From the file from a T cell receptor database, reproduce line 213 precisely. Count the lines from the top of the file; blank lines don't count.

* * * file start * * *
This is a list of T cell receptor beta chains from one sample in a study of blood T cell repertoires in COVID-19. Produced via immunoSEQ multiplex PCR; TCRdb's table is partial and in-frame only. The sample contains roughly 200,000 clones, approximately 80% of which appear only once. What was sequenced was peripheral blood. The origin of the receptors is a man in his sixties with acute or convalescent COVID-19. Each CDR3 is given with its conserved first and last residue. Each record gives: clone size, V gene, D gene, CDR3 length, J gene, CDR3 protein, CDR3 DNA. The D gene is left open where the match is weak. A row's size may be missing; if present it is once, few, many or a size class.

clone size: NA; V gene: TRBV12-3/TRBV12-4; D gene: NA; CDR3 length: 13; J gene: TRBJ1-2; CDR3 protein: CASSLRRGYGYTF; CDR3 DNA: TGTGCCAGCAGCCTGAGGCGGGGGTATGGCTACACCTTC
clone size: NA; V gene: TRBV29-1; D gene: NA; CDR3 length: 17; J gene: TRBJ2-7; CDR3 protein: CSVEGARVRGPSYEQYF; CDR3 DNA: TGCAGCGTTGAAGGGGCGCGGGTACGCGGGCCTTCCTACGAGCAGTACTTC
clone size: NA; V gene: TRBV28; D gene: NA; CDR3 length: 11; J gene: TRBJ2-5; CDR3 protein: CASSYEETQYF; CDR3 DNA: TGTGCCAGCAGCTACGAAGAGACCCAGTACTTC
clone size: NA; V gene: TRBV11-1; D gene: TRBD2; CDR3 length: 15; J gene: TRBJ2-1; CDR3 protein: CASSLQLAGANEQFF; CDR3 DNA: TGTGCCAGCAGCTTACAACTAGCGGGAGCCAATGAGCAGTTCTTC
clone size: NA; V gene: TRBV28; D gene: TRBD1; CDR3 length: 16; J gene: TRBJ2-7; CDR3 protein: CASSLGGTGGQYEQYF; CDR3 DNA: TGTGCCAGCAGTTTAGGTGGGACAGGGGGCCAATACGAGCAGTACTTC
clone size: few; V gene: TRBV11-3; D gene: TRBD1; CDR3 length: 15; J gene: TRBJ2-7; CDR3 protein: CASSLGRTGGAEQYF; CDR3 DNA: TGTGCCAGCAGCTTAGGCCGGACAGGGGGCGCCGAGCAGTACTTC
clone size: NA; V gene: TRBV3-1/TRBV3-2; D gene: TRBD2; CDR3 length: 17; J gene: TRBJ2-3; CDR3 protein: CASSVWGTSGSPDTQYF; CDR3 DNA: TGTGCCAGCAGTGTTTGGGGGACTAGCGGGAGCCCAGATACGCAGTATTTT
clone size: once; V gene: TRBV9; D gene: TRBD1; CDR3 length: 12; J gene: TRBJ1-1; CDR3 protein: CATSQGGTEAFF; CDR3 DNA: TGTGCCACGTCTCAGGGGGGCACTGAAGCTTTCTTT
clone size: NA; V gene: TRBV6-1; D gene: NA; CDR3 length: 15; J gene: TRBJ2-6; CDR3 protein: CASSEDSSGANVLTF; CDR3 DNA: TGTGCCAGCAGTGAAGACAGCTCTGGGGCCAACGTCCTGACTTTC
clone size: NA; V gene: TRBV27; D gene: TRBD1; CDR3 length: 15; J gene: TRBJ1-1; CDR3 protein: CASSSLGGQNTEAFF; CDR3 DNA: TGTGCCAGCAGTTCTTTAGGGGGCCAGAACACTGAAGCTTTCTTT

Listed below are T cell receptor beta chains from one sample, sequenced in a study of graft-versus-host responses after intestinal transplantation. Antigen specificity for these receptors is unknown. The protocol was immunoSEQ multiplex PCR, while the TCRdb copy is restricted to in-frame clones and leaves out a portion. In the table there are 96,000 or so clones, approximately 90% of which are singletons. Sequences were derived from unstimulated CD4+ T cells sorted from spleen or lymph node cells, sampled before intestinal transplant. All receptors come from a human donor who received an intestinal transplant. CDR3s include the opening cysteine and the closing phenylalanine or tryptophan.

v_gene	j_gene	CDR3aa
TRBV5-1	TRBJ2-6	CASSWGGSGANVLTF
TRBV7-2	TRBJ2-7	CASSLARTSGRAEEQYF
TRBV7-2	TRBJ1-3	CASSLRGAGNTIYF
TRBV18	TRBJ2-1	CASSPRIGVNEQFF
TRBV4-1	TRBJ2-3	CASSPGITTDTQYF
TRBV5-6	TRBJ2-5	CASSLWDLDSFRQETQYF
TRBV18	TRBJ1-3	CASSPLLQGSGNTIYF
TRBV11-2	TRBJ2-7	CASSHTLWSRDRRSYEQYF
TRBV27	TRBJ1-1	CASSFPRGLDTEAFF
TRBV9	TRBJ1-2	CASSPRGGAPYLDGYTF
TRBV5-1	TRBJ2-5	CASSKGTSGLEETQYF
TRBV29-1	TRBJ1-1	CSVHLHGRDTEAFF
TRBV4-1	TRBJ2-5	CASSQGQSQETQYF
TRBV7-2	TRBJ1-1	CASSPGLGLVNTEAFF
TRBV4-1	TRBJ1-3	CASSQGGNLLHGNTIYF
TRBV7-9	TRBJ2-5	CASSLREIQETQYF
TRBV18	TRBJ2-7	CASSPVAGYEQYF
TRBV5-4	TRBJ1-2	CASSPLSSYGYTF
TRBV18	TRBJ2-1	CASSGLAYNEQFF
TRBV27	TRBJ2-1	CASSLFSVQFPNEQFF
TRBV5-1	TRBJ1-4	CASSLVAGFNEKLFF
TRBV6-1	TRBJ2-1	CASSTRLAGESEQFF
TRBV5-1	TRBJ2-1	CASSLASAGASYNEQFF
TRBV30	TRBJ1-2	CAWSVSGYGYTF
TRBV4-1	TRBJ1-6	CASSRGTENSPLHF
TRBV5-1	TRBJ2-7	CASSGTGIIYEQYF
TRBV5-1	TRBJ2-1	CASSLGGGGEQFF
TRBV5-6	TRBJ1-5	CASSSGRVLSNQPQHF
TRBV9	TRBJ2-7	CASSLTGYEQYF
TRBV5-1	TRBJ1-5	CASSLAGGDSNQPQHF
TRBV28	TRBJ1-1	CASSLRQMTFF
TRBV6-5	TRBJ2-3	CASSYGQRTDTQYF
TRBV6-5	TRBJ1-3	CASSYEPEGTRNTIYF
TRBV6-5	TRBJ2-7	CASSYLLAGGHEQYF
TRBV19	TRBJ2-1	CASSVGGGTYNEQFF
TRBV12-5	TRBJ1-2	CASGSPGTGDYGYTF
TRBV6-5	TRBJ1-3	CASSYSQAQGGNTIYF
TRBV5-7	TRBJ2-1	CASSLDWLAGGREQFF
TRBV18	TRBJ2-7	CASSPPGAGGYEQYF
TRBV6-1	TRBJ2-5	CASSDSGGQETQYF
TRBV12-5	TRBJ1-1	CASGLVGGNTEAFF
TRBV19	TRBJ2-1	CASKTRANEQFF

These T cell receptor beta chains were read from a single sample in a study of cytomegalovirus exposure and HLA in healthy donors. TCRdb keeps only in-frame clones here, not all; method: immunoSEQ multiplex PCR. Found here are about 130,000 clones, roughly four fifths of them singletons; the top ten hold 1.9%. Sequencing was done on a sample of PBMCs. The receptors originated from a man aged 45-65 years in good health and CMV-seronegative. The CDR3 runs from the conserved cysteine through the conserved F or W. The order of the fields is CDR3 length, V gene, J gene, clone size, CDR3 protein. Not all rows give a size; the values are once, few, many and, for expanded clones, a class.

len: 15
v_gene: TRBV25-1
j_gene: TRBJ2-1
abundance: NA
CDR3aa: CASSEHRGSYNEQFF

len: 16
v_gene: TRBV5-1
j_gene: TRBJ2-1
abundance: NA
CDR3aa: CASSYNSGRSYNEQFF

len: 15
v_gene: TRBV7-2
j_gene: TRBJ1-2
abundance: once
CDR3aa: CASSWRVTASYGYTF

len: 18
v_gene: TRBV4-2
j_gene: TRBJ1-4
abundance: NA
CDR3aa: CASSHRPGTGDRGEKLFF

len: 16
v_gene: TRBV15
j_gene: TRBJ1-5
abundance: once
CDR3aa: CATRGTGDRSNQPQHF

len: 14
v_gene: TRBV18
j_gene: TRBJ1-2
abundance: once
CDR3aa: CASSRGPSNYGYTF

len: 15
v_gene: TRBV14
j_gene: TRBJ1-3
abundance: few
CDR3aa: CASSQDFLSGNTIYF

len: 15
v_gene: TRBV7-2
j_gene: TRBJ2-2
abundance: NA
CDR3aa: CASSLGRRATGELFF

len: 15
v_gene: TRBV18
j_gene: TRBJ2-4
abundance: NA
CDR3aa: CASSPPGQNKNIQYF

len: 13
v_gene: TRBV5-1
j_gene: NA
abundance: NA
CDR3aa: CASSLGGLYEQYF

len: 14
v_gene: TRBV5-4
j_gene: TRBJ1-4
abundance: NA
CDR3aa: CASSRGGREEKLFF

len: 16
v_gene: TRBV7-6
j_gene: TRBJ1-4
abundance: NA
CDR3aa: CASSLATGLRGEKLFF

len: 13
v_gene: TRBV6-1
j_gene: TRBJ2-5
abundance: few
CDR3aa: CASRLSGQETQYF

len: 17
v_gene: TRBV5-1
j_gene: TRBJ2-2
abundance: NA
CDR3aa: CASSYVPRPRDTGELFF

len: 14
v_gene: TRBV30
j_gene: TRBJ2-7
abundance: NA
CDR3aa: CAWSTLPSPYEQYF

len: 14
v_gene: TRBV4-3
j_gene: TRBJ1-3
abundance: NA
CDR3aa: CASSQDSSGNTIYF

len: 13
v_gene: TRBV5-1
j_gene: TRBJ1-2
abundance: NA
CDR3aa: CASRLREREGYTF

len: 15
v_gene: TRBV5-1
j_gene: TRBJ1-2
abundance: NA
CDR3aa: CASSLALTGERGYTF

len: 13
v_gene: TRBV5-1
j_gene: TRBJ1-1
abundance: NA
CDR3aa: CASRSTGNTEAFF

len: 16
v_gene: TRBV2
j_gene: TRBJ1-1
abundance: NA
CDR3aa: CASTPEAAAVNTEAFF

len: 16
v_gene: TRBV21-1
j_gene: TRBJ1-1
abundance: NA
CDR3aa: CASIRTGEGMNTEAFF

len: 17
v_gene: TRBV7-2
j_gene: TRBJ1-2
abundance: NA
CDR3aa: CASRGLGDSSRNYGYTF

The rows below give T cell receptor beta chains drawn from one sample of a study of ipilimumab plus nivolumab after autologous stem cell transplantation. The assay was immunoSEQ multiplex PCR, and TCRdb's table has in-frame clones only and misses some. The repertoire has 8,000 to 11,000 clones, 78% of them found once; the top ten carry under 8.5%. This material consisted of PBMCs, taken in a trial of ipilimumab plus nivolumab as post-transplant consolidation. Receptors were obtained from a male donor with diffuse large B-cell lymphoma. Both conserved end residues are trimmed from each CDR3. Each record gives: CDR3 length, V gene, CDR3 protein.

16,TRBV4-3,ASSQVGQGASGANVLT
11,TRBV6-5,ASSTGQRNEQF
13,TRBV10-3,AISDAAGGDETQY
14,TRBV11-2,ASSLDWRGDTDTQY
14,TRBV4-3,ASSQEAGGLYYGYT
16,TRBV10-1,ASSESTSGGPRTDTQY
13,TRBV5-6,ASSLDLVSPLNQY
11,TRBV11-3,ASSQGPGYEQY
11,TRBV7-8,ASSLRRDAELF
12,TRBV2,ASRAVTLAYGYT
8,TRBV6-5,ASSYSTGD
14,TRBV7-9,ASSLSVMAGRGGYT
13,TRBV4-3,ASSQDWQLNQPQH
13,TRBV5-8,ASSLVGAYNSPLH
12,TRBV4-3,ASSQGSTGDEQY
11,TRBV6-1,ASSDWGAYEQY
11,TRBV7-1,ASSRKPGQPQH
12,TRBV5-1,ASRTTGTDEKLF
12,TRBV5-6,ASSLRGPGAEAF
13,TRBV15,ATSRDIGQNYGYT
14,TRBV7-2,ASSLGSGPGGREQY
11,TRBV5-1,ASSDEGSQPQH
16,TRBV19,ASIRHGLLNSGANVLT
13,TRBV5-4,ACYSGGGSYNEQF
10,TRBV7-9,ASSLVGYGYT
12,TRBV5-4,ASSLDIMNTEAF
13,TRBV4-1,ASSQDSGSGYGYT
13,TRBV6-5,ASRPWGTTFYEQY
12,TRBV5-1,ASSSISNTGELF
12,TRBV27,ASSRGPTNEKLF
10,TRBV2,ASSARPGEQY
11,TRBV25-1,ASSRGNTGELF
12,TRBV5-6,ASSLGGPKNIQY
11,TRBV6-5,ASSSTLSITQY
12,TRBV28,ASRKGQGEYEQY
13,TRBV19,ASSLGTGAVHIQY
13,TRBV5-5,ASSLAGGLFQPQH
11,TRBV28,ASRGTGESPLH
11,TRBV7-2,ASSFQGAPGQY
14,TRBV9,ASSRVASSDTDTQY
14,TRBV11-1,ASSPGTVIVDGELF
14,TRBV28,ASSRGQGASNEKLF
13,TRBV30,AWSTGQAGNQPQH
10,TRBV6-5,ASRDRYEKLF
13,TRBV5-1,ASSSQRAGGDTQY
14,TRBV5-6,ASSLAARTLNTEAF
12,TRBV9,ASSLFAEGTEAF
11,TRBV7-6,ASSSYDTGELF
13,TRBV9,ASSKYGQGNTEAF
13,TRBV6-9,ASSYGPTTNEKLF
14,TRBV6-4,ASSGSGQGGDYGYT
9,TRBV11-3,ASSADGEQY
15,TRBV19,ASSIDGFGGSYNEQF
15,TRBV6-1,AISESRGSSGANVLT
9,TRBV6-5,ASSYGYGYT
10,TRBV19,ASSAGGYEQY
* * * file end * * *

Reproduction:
14,TRBV5-6,ASSLAARTLNTEAF